FTC strongly suggests do-not-track option in online privacy plan
The Federal Trade Commission proposed an online privacy plan Wednesday. Part of the FCC privacy plan suggests a “do-not-track” option for web browsers and social media sites. A do-not-track option would prevent a person’s browsing history from being sold to third party sites for targeted advertising.
The FTC online privacy proposal
The do-not-track suggestion is part of an FTC online privacy proposal open to public comment until Jan. 31. In a press conference Wednesday, FTC Chairman Jon Leibowitz told reporters that the privacy plan is outside the agency’s regulatory authority and it is intended as a guide for best practices to be considered by companies and lawmakers. The FTC said that consumers bear most of the burden for online privacy protection and more policies need to be in place to help them make informed choices. The FTC is looking for feedback on how a do-not-track mechanism should be offered and what the result may be if most people decide to use it.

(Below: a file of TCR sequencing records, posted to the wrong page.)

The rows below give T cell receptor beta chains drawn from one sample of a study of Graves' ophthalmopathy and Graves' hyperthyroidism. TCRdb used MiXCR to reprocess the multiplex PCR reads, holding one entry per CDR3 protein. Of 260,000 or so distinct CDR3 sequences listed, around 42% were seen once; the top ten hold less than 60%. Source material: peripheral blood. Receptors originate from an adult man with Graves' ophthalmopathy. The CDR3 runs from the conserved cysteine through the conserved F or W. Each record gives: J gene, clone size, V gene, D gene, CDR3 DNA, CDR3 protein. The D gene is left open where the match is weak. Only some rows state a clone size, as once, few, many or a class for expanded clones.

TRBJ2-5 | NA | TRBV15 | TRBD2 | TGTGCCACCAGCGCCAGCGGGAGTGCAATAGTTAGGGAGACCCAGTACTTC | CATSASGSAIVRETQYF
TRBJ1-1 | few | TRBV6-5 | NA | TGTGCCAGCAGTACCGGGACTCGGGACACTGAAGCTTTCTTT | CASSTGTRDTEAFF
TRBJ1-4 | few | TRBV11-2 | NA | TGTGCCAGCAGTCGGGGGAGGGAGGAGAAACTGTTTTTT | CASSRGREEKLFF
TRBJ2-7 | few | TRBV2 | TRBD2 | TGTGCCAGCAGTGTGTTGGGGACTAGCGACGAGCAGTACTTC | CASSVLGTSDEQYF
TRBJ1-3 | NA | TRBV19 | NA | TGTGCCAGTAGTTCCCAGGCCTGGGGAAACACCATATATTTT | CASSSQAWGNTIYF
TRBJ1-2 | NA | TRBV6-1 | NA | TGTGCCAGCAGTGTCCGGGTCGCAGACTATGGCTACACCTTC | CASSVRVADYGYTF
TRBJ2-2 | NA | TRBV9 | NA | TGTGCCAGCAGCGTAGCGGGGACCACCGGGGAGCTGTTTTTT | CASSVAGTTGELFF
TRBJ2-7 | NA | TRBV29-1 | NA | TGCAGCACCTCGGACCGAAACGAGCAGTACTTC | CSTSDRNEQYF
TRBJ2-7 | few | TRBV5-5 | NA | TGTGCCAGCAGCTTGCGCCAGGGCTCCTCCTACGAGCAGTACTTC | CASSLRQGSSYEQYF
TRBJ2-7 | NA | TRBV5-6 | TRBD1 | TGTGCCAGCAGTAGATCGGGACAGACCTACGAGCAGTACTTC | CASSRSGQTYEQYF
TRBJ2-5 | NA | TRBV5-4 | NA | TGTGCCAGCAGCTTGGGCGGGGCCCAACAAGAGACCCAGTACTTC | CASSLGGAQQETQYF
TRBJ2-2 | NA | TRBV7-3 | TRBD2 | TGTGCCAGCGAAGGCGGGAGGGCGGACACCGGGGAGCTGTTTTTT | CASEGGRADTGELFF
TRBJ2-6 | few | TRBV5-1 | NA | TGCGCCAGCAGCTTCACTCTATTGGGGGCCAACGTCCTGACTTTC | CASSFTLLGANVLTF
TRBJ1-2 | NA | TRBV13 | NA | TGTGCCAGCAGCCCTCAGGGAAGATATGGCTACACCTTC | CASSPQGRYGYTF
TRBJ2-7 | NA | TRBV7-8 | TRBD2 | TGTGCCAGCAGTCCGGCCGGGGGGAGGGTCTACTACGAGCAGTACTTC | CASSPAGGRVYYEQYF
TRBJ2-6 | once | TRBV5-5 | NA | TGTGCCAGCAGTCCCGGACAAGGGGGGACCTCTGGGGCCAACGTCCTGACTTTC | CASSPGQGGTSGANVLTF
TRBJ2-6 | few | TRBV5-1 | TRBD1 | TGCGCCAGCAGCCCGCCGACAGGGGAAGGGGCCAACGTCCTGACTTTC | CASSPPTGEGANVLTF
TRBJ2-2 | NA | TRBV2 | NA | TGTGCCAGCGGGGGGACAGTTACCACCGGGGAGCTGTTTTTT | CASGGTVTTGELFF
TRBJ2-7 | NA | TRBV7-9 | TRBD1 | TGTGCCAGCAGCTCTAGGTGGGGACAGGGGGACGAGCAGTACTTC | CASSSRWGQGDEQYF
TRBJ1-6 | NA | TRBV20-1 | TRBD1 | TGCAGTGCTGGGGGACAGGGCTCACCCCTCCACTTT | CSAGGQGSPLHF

Existing do-not-track options
A do-not-track option is already being explored by certain companies, but the FTC is suggesting a more universal, enforceable solution. Microsoft introduced the “InPrivate Browsing” setting with Internet Explorer 8. Firefox offers a “Private Browsing” setting and Google Chrome features private browsing in “Incognito” mode. However, widely used technologies such as Adobe’s “Flash cookies,” although not designed specifically for tracking, are being collected by third parties to use for targeted advertising. Facebook has also been pushing privacy limits by offering members’ personal information to third party sites.
The FTC’s online privacy warning
The FTC online privacy proposal can be interpreted as a warning to Internet companies to clean up their privacy acts sooner rather than later or the government will do it for them. Leibowitz said that if the online industry doesn’t “step up to the plate,” the FTC would recommend legislation requiring a do-not-track standard. Congress held an Internet privacy hearing earlier this year at which legislators compared the web to a “deeply disturbing shopping mall” where machines watch and record your every move.